Labour leadership: Gordon Brown ‘will not stand’

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FORMER prime minister Gordon Brown last night ruled himself out of contention to lead the Labour Party in Scotland following Johann Lamont’s controversial departure last week.

A straight fight for the leadership now looks increasingly likely between the MP and former Scottish secretary Jim Murphy and Neil Findlay, currently the party’s health spokesman at Holyrood.

A source close to Gordon Brown has indicated the former prime minister will not bid to become Scottish Labour leader. Picture: TSPL

A source close to Gordon Brown has indicated the former prime minister will not bid to become Scottish Labour leader. Picture: TSPL

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Potential contenders, including the party’s deputy leader in Scotland Anas Sarwar and rising stars Jenny Marra and Kezia Dugdale, all ruled themselves out as nominations opened yesterday.

Mr Brown, MP for Kirkcaldy and Cowdenbeath, was tipped as a possible replacement for Ms Lamont, with some party members holding him up as a unifying figure amid increasingly divergent views on the future direction of the party.

Senior Labour figures including Lord Foulkes and the Linlithgow and Falkirk East MP Michael Connarty had been openly calling for Mr Brown to return as party leader to meet the fresh SNP challenge when Nicola Sturgeon takes over as First Minister next month.

But a source close to Mr Brown said: “For the past four years, on every occasion he has been asked, Mr Brown has made it clear he is not returning to frontline politics and that continues to be the position.”

Candidates now have until next Tuesday to put themselves forward for the leadership.

Mr Findlay, a member of the left-wing Red Paper Collective, has criticised Labour’s limited devolution proposals. He was still assessing the situation before making a decision when contacted last night.

But the prospect of a more left-wing candidate at Holyrood leading the party was backed by North Ayrshire MP Katy Clark.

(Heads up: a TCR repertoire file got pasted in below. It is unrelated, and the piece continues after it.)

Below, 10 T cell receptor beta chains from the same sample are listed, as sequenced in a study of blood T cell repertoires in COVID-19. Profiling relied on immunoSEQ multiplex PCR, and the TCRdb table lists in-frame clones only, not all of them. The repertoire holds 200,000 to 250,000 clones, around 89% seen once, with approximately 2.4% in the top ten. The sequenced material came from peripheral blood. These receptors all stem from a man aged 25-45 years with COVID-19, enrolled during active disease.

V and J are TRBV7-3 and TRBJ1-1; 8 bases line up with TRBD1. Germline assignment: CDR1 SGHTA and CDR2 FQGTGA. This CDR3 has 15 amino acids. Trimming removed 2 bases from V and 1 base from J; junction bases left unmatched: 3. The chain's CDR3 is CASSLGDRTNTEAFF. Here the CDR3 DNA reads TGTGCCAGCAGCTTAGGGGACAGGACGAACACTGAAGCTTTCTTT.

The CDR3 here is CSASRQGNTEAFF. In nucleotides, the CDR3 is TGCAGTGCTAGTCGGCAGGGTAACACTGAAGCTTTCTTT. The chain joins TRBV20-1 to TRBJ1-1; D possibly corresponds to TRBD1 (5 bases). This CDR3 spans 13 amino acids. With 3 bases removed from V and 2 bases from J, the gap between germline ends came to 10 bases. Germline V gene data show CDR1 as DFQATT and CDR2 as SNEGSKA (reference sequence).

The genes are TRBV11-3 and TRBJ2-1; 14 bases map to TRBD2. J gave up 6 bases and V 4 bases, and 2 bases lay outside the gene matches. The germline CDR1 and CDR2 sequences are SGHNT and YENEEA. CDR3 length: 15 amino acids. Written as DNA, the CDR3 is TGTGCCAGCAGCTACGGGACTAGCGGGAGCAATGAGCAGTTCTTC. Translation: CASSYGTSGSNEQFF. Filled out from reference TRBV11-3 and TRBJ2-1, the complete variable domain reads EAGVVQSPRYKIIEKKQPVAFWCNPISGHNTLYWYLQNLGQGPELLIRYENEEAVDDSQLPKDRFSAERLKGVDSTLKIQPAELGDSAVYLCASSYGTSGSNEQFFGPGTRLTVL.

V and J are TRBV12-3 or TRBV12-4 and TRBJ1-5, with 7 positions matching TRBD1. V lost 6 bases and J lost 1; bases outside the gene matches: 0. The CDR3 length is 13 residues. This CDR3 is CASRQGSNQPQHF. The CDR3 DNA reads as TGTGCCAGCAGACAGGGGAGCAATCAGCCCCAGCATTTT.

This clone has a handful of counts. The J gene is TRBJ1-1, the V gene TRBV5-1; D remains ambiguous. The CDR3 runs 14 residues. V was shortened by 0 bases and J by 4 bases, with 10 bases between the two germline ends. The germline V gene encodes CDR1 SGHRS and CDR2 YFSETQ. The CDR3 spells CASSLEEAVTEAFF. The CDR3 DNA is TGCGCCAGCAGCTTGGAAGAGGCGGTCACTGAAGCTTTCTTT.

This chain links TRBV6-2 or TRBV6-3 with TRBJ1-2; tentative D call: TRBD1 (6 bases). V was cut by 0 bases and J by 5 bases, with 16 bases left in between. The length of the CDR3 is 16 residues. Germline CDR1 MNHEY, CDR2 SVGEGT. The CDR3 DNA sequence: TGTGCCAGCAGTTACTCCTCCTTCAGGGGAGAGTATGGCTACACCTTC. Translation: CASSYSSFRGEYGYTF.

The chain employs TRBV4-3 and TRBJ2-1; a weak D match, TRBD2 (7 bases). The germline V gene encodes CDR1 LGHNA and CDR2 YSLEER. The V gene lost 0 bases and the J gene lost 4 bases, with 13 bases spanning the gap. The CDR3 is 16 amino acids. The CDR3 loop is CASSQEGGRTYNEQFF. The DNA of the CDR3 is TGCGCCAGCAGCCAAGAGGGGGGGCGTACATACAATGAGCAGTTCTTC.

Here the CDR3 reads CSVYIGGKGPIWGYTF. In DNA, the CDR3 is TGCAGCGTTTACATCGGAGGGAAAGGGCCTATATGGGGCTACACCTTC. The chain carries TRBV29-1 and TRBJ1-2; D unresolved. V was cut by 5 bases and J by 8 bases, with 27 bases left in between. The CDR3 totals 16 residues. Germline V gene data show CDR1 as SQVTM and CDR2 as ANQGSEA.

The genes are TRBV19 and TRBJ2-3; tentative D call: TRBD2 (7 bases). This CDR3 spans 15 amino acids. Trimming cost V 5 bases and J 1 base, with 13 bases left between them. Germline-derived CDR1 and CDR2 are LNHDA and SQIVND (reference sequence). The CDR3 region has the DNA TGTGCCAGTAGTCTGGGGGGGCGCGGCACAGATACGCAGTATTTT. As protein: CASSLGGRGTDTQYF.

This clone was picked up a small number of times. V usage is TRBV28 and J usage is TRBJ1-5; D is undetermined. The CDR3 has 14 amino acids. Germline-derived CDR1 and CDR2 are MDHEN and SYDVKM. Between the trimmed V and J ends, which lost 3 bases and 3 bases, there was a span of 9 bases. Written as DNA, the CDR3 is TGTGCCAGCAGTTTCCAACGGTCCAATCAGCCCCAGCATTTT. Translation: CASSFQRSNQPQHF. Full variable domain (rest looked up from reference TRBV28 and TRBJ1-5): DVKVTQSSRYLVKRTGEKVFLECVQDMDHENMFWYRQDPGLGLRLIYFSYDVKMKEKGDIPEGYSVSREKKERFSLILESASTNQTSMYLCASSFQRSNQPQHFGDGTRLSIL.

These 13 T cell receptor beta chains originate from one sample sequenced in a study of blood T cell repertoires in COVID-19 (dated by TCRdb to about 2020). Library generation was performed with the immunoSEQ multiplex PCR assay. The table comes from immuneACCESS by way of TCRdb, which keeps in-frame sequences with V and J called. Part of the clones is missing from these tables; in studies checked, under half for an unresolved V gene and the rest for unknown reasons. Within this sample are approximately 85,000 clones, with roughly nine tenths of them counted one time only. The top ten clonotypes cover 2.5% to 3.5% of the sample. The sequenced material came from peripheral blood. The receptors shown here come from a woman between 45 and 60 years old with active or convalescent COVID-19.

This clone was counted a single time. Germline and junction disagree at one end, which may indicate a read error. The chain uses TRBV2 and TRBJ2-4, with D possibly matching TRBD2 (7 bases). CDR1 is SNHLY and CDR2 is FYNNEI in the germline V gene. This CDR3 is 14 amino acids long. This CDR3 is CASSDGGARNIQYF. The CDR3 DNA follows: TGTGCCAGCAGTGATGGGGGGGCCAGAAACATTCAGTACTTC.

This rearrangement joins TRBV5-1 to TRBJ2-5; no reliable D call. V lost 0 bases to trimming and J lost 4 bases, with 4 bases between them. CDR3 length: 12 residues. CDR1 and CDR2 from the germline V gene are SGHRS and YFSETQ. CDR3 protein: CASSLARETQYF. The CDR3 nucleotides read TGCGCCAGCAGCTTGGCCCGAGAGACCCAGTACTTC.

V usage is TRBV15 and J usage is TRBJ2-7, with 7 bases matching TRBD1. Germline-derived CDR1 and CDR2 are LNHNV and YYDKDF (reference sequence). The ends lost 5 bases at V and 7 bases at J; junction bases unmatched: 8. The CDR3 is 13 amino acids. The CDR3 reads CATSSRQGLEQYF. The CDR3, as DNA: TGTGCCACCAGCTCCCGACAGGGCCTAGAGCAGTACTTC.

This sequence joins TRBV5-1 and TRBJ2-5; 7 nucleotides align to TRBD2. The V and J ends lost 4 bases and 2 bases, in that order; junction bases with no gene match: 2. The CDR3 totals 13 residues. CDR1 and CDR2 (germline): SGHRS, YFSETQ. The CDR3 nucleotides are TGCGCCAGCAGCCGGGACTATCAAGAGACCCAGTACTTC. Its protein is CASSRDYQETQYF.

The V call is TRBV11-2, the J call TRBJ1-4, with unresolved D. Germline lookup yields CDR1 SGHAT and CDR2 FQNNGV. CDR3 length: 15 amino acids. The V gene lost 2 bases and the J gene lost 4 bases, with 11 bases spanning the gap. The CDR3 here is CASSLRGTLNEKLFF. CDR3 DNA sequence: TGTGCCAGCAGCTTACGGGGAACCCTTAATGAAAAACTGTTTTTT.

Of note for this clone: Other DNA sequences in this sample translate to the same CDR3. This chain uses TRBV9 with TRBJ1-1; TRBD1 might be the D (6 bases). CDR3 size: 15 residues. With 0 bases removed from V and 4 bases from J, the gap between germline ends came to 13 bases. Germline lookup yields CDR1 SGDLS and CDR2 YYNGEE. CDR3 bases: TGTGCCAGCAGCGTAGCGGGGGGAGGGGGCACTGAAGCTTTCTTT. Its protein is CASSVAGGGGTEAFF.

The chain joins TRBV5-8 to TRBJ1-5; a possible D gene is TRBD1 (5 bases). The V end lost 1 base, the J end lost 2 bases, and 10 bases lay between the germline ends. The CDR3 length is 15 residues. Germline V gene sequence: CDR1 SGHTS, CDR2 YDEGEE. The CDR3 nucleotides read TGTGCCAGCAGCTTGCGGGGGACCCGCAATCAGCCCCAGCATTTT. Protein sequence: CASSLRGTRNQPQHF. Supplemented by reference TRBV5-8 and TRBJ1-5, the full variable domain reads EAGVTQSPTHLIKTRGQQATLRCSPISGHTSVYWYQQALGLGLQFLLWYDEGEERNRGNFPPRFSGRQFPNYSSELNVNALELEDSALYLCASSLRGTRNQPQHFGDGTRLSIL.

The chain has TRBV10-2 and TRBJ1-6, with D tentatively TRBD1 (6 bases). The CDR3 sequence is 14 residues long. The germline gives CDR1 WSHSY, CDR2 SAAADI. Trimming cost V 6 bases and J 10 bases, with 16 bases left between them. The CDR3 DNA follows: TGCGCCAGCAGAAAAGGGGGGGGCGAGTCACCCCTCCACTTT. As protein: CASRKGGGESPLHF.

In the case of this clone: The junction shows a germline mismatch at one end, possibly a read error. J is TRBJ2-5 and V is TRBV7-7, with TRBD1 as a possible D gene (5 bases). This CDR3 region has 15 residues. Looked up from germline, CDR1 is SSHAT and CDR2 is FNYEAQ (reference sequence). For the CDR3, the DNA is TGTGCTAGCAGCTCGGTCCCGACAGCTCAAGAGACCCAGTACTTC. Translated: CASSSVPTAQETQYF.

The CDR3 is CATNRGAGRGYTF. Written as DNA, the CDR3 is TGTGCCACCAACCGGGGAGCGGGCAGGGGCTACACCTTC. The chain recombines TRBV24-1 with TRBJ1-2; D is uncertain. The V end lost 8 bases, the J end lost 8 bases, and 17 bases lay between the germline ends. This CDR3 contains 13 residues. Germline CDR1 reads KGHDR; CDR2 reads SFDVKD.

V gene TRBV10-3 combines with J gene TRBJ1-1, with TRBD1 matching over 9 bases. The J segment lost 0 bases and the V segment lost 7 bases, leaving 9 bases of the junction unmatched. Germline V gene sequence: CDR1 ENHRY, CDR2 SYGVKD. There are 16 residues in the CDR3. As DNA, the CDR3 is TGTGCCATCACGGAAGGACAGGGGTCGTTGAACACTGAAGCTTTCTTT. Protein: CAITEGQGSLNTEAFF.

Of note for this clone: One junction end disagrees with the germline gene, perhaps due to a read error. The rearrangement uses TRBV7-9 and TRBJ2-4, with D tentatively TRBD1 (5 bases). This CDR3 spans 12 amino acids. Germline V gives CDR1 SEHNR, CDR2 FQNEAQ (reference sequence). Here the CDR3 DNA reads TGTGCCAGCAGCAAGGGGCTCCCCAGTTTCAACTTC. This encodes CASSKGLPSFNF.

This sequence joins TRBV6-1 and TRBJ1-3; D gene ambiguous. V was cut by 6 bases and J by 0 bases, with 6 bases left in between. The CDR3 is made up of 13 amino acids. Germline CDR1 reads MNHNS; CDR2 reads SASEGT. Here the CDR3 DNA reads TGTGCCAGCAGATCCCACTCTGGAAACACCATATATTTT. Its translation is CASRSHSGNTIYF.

Ms Clark said: “We need to be very clear – Scottish Labour needs to move to the left. I think Johann [Lamont] was very clear when she said the focus on Scottish politics is moving to Holyrood.

“My view is that the ideal choice would be someone on the left and someone that is an MSP, so I very much hope we are given that option.”

Mr Murphy has fallen out of favour with Ed Miliband at Westminster after running his brother David’s party leadership campaign four years ago. He took on a prominent role during the independence referendum campaign with his 100-towns tour. He is also expected to make his position on the leadership clear in the coming days.

Labour MSPs and MPs held meetings in Glasgow and Westminster, respectively, about the future direction of the party yesterday.

Ms Lamont quit last Friday, lifting the lid on an acrimonious power struggle with Westminster colleagues she claimed treated Scotland as a “branch office”.

But shadow chancellor Ed Balls yesterday dismissed Ms Lamont’s concerns about UK Labour’s treatment of Scotland.

“We are a UK party but have a really vibrant and dynamic Labour Party in Scotland,” he said. “I saw the remarks, I understand she is resigning and in those moments you say those kinds of things.

“I think what people in Scotland want is a strong voice for Scotland in Scotland and in the UK, delivering in Holyrood and making sure the Scottish voice is heard loud and clear.

“I am confident the next Labour leader will do that.”

The SNP last night insisted that Labour will pay the price for the internal strife at the ballot box in next May’s general election, with polling evidence suggesting the Nationalists are poised to make big gains.

SNP Glasgow MSP Stewart Maxwell said: “Having forced the resignation of Johann Lamont, it is clear that Westminster pulling Labour’s strings in Scotland is actually on the increase – with the polling consequences plain for all to see.

“With the latest polling analysis indicating Labour are now polling at just 26 per cent for next year’s UK general election, while SNP support has surged to 43 per cent, it is clear that people in Scotland are sick to death of Labour’s internal feuding.”

Former Labour MP Dennis Canavan, who chaired the official Yes campaign for Scottish independence during the referendum, said Labour’s current problems “date back to the days of New Labour”.

“When Tony Blair came on the scene he wanted to appeal to voters in middle England, and as a result he ditched every socialist policy that Labour ever had,” said Mr Canavan. He claimed Mr Blair “rather reluctantly” delivered Scottish devolution after it was handed down as “unfinished business” from his late predecessor John Smith.

Only an “independent Scottish Labour Party” would be worthy of the support of the people of Scotland, Mr Canavan said.

A recently convened group called Labour for Scotland, which includes former MSPs Frank McAveety and Pauline McNeill and has the support of current MSPs Michael McMahon and Cara Hilton, has urged Scottish Labour to change its name to the Independent Labour Party, become fully autonomous from London and back full control over income tax and welfare.

Candidates for the post of leader of the Scottish Labour Party were invited to declare their interest from yesterday.

Scottish Labour’s executive committee met at the weekend and agreed a timetable for the election process.

Nominations from MPs, MSPs and MEPs will open on Friday and close next Tuesday.

The ballot starts on 17 November and the new leader will be announced on 13 December.


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